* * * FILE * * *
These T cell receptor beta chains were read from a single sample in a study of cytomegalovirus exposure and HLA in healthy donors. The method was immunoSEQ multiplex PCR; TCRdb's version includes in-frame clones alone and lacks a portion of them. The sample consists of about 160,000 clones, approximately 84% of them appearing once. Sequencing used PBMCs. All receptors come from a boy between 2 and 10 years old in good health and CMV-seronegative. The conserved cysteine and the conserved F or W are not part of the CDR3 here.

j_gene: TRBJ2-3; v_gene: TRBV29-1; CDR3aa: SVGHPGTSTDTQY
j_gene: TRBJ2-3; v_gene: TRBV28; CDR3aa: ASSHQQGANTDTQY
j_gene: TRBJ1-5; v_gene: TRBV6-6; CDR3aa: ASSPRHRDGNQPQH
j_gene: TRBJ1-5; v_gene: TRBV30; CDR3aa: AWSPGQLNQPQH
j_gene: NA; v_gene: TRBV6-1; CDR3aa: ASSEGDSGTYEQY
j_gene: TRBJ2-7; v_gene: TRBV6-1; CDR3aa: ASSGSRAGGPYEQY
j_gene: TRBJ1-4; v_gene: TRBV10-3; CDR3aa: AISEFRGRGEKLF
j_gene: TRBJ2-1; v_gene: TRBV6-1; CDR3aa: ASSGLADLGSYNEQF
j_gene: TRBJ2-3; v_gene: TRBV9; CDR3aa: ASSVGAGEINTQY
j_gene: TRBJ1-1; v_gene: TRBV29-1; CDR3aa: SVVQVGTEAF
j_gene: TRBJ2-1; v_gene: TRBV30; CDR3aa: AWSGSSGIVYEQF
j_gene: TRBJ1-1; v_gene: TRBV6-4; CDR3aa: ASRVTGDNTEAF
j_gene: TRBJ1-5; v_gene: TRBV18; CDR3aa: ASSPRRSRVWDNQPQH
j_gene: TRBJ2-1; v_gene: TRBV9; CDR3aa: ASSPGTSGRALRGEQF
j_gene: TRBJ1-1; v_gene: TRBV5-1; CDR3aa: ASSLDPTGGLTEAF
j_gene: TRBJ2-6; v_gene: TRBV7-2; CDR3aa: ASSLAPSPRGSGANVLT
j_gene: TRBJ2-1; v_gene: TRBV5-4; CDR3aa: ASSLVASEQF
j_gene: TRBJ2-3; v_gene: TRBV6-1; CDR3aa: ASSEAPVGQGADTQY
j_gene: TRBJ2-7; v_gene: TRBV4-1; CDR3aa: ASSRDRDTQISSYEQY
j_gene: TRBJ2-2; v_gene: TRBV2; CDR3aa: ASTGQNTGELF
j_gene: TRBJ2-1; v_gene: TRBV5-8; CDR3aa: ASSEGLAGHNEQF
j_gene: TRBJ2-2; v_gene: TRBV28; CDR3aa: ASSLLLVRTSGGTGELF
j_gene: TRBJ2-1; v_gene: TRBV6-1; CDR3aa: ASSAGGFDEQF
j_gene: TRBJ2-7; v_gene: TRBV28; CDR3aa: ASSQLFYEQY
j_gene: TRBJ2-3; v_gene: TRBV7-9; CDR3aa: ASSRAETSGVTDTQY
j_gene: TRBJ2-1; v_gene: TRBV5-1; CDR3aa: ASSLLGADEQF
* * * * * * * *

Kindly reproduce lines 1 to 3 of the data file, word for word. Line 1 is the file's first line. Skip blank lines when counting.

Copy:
These T cell receptor beta chains were read from a single sample in a study of cytomegalovirus exposure and HLA in healthy donors. The method was immunoSEQ multiplex PCR; TCRdb's version includes in-frame clones alone and lacks a portion of them. The sample consists of about 160,000 clones, approximately 84% of them appearing once. Sequencing used PBMCs. All receptors come from a boy between 2 and 10 years old in good health and CMV-seronegative. The conserved cysteine and the conserved F or W are not part of the CDR3 here.

j_gene: TRBJ2-3; v_gene: TRBV29-1; CDR3aa: SVGHPGTSTDTQY
j_gene: TRBJ2-3; v_gene: TRBV28; CDR3aa: ASSHQQGANTDTQY